Everything You Need to Know About Predictive Scheduling

Predictive Scheduling

February 15, 2022

Predictive scheduling is something we’re going to be hearing a lot more about, so what is it, and how does it work?

Essentially, predictive scheduling is about making sure your employees get schedules with plenty of notice. While this might challenge some businesses, it also comes with a lot of benefits.

If you can implement effective predictive scheduling, then you may find it makes a big difference to how your business runs.

What Is Predictive Scheduling?

Predictive scheduling is the practice of giving your employees posted, predictable work schedules with plenty of notice.

In a perfect world, every business would do this because it has obvious benefits for employees. However, as we all know, business isn’t straightforward, and offering predictable schedules with plenty of notice isn’t always easy.

This is particularly true in industries where it’s hard to predict demand. For example, a bar might be packed full one night and deserted the next, sometimes without rhyme or reason.

For businesses that face fluctuating demand, this can make scheduling a nightmare, resulting in shifts being posted at the very last second. While this might enable companies to match demand on any given day, it also places untold stress on their employees.

This is where predictive scheduling comes in, and a lot of cities are considering new rules to govern the way scheduling works (some have already brought them in).

Predictive Scheduling Laws

Many cities across the United States are looking into scheduling practices and asking questions about the merits of on-call and just-in-time shifts.

These shifts clearly bring some benefits to businesses in terms of flexibility, but too often, they come with negative consequences for employees. While the laws generally focus on employee well-being, it’s also important to remember that last-minute scheduling hurts businesses.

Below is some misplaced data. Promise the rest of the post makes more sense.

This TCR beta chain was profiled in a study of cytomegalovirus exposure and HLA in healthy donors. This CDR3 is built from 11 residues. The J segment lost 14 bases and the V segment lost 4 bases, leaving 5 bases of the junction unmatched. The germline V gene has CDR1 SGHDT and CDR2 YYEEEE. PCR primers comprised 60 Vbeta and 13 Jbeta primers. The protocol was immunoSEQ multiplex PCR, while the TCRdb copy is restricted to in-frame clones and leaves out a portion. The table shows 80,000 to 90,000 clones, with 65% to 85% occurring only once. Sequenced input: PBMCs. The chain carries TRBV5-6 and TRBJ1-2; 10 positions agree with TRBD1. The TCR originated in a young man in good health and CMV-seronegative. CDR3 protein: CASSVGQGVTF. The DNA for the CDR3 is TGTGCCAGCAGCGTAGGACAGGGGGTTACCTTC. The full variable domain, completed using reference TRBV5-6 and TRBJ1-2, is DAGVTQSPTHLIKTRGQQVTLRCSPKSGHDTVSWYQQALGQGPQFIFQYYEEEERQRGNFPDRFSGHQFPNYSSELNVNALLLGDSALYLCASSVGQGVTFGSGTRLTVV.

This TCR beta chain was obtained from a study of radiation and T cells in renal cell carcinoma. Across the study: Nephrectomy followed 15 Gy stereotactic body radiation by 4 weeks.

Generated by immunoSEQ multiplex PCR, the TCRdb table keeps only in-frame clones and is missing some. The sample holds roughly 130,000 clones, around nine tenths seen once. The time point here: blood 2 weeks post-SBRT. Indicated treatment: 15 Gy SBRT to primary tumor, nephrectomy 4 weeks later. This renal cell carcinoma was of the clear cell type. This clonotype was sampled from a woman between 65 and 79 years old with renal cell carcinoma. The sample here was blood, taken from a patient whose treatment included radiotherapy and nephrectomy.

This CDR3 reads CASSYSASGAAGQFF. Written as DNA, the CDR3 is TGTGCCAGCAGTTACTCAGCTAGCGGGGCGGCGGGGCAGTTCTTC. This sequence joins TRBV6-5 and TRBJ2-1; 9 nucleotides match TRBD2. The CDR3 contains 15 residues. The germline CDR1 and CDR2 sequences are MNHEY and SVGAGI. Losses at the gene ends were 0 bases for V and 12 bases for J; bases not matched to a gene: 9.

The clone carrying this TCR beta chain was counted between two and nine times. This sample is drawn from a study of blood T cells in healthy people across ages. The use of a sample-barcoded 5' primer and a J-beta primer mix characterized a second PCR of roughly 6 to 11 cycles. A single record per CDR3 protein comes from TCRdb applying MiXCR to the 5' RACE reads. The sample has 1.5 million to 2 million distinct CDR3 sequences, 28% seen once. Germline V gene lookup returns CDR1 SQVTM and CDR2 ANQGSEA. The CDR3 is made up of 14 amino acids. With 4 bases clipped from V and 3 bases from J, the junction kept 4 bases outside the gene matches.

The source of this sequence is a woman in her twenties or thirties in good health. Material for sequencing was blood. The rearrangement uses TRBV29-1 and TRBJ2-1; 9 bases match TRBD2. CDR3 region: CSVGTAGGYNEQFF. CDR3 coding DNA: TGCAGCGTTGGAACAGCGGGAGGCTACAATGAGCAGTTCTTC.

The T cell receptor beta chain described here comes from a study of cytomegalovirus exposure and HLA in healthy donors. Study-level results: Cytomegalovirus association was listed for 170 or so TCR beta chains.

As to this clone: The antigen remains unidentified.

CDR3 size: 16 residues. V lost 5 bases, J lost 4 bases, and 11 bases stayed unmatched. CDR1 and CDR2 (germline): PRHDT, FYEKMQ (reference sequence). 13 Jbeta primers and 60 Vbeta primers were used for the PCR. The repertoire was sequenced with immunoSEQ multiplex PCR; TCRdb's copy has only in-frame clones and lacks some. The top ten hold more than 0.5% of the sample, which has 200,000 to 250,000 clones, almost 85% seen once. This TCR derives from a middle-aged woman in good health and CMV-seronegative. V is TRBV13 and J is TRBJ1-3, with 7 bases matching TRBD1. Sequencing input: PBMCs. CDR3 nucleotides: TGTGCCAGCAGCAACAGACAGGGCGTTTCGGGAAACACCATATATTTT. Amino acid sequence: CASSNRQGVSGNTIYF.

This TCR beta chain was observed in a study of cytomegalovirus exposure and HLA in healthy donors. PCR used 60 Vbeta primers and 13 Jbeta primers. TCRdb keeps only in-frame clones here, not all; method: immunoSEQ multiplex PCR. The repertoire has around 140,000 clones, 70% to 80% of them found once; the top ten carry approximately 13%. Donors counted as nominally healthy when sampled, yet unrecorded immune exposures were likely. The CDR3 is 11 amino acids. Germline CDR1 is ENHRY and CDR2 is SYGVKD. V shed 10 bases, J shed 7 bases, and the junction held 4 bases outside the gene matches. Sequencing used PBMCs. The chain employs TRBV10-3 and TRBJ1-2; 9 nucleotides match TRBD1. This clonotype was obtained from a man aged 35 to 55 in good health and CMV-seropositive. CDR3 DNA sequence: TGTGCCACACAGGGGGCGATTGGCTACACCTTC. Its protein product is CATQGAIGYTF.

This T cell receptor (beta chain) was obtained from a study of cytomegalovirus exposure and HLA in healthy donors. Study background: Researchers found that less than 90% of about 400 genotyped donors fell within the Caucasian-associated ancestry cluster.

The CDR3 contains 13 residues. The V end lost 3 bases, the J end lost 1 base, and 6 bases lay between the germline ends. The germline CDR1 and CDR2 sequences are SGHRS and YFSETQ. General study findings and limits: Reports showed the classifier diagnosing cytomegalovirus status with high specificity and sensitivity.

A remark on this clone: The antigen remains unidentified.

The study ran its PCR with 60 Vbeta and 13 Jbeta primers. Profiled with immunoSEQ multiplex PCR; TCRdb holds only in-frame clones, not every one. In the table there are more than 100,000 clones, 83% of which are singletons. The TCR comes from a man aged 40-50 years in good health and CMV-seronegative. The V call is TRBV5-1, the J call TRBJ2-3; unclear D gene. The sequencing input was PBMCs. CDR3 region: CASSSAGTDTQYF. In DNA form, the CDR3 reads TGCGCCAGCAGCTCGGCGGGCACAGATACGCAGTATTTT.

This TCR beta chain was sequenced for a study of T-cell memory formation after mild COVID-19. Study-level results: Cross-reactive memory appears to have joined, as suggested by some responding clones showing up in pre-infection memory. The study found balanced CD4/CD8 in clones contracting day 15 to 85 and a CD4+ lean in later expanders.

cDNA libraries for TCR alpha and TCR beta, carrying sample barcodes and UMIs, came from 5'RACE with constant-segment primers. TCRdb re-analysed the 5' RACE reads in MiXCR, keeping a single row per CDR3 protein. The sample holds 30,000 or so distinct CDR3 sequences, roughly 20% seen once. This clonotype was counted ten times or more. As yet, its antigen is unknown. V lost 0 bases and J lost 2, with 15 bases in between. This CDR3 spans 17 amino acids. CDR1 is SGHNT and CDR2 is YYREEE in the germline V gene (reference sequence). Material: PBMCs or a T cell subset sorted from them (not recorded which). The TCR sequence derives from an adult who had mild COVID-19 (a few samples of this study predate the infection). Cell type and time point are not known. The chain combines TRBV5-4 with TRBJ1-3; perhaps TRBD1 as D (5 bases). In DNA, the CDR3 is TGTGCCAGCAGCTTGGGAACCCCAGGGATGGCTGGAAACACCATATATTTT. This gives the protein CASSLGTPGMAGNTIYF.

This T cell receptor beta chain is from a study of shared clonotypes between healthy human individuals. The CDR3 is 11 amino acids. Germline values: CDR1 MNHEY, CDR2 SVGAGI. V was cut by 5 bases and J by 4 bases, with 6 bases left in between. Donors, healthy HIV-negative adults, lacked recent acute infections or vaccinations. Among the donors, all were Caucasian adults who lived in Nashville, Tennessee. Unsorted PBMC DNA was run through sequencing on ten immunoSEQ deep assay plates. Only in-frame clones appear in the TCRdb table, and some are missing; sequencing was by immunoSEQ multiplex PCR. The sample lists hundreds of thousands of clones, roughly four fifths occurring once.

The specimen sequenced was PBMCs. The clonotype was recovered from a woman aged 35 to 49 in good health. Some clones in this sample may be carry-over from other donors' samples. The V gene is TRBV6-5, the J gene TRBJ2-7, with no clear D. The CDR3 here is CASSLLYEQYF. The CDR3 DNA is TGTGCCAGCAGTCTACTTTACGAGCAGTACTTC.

Workers are leaving industries like hospitality and retail in large numbers, and part of the issue is a lack of certainty. Employees can’t plan ahead, and they can’t guarantee how much they will earn each day, let alone each month.

Cities like San Francisco, San Jose, New York, and the state of Oregon have all implemented their own versions of predictive scheduling laws. The chances are, there are plenty of other cities waiting to see how they play out, but beyond complying with legislation, there are convincing reasons to embrace predictive scheduling anyway.

The Benefits of Predictive Scheduling

We don’t have to think too hard to see why predictive scheduling might be beneficial for employees, but it can also be beneficial for employers. The key is in how you implement predictive scheduling, but with the right technology, it can work for everyone.

For Employees

Studies have shown that a lack of notice about scheduling When you don’t know what your schedule is going to be from one day to the next, there’s no way you can plan your life—you’re simply reacting.

The other side of on-call and just-in-time schedules is that you can be called into work only to be sent home after a few hours. You’ve still got to prepare for the day and go through the commute, but you’re doing it for a fraction of the reward.

Without guarantees of shifts, workers can’t plan their personal lives, and they can’t plan their finances. This results in increased stress that ultimately will affect employee morale.

For Employers

When employee morale is low, it tends to result in performance drops, more health issues, and more errors. In turn, this makes it even harder to schedule because you’re going to have to cover more gaps with less motivated employees.

It’s a circle that can be hard to break. The more you rely on last-minute-scheduling, the more you need it.

With predictive scheduling, you can break away from last-minute scheduling and help restore employee morale. Giving your employees certainty about when they’ll work and how many hours they’ll work could improve performance and impact turnover rates.

More productive employees and lower staff turnover are certainly benefits employers can get behind.

How to Implement Predictive Scheduling

How can you stay ahead of regulation by implementing predictive scheduling? Scheduling is challenging, which is why businesses rely on just-in-time and on-call schedules in the first place, but it’s not impossible.

When you make predictive scheduling work for your business, it can have a big positive impact on performance, and these steps will help you to achieve it.

Plan in Advance